Top Hut Banoon Pastoral Co Pty Ltd t/as Trustee for the Wakefield Family Trust v Walker  NSWCA 296
The NSW Court of Appeal was called on to decide an appeal by Top Hut Banoon Pastoral Co Pty Ltd (Top Hut) after a judge in the District Court to New South Wales awarded Ms Walker $992,866.34 in damages arising from injuries Ms Walker sustained on premises occupied by Top Hut.
Top Hut admitted that it was liable for Ms Walker’s injuries, but also sought to argue that her employer, Shear Away should share liability. Top Hut also argued that the primary judge’s assessment of damages was too high and did not take into account medical evidence relied on at the hearing by Top Hut.
Top Hut’s appeal was rejected by the NSW Court of Appeal on all grounds.
Ms Walker was employed as a shearer’s cook by Shear Away. She was injured when she fell off a step when entering an accommodation hut on the premises. Ms Walker sued Top Hut as the occupier of the premises but chose not to sue her employer Shear Away. Top Hut brought a cross-claim against Shear Away and contended that, as Ms Walker’s employer, Shear Away had failed to take proper care for Ms Walker’s safety by not carrying out a sufficiently careful safety assessment of the premises.
In dismissing Top Hut’s appeal, the NSW Court of Appeal said that had the employer, Top Shear, performed a sufficient inspection of the accommodation, that inspection would not have revealed the defect anyway as there had been no prior problems with the accommodation and the accommodation itself was rarely used.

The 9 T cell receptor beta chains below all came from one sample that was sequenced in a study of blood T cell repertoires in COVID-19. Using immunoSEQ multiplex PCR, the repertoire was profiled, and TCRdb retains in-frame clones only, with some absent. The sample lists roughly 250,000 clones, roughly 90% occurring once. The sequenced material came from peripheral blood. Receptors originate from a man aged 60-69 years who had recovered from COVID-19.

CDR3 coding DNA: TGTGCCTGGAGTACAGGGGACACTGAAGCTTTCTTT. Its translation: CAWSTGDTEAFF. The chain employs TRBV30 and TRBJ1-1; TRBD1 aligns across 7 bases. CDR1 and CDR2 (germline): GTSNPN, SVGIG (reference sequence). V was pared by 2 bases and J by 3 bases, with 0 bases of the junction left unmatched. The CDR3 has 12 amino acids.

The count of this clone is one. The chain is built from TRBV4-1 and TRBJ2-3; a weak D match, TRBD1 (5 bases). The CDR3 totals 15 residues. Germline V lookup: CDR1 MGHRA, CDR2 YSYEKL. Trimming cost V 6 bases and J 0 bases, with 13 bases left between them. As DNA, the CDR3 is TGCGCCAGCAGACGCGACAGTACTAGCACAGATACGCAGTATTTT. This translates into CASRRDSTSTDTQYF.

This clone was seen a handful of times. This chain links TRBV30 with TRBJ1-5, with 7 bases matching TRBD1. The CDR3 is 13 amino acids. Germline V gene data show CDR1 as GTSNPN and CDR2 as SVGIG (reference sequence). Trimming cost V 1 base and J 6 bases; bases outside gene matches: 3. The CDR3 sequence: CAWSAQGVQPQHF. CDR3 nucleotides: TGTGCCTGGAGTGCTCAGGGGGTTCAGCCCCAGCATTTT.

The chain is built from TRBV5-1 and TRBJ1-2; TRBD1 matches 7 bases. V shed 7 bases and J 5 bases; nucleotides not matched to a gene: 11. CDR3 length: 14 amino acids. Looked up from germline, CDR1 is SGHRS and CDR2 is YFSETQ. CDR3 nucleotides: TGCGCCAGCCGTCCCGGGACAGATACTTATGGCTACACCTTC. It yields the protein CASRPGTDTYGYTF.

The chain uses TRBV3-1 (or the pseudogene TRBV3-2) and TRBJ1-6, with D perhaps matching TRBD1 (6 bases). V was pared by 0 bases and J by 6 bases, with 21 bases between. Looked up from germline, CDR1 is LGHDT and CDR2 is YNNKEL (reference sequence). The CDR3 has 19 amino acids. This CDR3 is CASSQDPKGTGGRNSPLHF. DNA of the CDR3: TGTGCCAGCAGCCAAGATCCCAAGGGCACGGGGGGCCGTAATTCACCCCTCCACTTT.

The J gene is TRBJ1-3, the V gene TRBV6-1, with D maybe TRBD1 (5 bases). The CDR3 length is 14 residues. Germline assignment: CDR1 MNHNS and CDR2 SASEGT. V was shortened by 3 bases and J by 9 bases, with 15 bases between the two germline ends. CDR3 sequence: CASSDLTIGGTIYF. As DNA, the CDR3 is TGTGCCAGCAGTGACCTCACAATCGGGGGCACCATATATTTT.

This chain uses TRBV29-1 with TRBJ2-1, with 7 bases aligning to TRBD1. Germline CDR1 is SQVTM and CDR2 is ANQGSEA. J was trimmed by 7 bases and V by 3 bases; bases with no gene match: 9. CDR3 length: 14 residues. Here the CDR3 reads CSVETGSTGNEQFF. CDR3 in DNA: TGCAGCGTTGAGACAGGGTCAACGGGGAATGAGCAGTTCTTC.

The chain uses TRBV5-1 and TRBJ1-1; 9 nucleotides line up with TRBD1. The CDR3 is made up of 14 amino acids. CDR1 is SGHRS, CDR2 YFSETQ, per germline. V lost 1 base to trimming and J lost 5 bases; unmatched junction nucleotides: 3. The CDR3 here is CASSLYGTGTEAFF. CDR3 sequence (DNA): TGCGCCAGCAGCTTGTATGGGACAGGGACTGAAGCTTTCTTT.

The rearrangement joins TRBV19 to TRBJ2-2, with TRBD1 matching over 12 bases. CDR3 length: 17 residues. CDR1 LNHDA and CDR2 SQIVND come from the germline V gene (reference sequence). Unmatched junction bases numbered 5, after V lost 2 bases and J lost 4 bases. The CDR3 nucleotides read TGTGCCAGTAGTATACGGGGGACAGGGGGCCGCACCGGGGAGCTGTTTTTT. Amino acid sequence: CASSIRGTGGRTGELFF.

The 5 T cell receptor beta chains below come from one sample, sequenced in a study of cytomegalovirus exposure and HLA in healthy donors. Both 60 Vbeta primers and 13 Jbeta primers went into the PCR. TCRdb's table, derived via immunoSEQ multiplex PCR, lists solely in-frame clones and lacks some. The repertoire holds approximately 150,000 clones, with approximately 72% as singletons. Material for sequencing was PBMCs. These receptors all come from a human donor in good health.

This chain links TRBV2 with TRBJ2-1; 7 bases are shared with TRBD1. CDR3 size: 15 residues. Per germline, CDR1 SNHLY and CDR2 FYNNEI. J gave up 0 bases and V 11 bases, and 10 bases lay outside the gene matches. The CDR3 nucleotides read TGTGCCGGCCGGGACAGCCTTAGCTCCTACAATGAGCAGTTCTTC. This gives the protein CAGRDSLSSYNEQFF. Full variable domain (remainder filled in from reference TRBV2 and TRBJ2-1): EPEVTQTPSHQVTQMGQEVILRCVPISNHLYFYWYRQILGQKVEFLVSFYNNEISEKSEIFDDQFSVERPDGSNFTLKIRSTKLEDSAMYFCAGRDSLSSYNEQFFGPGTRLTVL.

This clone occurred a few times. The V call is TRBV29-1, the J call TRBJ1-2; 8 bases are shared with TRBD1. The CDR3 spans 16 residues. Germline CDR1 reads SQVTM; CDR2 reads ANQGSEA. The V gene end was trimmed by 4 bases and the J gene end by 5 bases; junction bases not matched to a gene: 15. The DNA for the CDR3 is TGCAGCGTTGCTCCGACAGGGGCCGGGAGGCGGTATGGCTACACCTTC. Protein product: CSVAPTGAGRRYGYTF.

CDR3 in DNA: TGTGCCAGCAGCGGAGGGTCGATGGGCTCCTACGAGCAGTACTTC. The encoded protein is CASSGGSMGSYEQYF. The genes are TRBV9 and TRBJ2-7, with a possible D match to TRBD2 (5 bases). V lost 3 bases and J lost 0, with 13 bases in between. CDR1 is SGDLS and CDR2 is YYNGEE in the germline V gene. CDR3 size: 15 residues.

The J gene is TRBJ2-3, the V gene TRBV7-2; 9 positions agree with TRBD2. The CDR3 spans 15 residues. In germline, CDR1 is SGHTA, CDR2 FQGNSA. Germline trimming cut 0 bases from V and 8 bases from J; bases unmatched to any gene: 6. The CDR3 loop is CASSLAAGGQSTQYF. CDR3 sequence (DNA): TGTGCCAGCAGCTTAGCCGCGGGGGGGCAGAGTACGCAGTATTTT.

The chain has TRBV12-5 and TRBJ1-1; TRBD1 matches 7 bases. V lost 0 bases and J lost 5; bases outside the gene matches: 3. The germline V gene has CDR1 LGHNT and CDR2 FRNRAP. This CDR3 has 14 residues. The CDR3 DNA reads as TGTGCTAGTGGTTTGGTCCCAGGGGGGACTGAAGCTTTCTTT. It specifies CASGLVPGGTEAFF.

It is a well-accepted principle that an employer has a non-delegable duty of care to keep its employee safe. However, as pointed out in this case “an employer’s duty is not an absolute duty to keep an employee free from injury, but a duty of reasonable care.” In this case, the employer was found to have done all that was reasonable in the circumstances to keep Ms Walker safe, in so far as the accident giving rise to her injuries was concerned.
Top Hut’s appeal was not limited to the question of the employer’s negligence. It also challenged the decision of the primary judge as to the award of damages. Top Hut’s appeal failed and the original award of damages was upheld.
It is often the case that multiple parties may be responsible for a person’s injuries. If you have suffered an injury at work and it appears that multiple parties ought to be held responsible, you should seek legal advice. In this case, Ms Walker could have sued her employer also but, presumably for a number of reasons, she chose to sue Top Hut only.
If you are facing a similar decision, you should contact us for advice. We are experts in personal injury law and are happy to provide your initial consultation for free. If we think your claim has merit, we can act for you on a No Win, No Fee basis.